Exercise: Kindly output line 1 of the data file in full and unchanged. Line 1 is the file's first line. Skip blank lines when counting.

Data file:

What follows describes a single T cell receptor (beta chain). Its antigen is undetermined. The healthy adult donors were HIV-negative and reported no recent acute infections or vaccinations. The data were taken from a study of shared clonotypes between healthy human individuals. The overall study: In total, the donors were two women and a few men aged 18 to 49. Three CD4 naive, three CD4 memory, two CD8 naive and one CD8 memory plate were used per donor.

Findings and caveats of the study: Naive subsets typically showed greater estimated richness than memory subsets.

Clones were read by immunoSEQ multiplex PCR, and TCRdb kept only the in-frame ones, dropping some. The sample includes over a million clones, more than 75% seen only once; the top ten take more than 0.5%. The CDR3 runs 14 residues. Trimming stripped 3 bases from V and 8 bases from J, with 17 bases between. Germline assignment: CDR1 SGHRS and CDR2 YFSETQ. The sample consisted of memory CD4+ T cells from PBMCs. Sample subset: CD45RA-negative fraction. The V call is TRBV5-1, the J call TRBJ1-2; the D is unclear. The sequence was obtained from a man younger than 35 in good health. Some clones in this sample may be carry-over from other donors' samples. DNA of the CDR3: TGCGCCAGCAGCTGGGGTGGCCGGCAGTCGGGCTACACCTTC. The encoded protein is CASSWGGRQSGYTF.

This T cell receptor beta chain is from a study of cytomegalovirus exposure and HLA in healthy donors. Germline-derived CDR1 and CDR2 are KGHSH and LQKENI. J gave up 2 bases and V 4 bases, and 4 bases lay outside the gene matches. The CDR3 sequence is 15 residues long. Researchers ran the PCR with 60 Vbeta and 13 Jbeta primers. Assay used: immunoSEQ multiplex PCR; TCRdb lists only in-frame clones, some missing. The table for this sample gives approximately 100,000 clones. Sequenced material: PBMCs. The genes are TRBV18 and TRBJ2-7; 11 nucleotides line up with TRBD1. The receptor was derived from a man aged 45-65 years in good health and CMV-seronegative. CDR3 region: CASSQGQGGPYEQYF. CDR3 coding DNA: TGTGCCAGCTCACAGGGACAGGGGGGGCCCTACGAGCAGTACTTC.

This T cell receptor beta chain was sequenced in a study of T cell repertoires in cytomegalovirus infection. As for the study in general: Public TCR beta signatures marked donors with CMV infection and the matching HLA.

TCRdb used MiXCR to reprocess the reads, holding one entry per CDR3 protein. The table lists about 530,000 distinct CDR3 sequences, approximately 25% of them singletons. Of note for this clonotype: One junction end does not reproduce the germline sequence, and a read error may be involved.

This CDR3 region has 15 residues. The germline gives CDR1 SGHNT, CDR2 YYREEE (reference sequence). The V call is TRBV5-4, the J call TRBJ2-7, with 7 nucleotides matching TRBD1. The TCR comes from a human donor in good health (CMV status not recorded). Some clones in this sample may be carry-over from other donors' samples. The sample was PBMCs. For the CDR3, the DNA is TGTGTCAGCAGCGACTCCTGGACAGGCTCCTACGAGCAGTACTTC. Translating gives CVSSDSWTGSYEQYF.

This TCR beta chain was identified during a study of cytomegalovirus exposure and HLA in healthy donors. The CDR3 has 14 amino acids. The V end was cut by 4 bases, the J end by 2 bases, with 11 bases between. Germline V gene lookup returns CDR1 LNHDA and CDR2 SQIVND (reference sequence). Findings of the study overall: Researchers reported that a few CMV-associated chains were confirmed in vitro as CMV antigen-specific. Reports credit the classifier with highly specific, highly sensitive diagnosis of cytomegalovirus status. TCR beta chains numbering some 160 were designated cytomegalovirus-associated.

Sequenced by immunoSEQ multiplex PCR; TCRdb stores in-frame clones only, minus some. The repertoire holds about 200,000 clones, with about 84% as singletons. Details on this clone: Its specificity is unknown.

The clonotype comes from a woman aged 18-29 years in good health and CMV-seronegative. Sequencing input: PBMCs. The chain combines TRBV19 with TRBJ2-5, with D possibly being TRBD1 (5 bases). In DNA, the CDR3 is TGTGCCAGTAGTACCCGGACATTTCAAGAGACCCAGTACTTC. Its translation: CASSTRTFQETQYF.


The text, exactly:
What follows describes a single T cell receptor (beta chain). Its antigen is undetermined. The healthy adult donors were HIV-negative and reported no recent acute infections or vaccinations. The data were taken from a study of shared clonotypes between healthy human individuals. The overall study: In total, the donors were two women and a few men aged 18 to 49. Three CD4 naive, three CD4 memory, two CD8 naive and one CD8 memory plate were used per donor.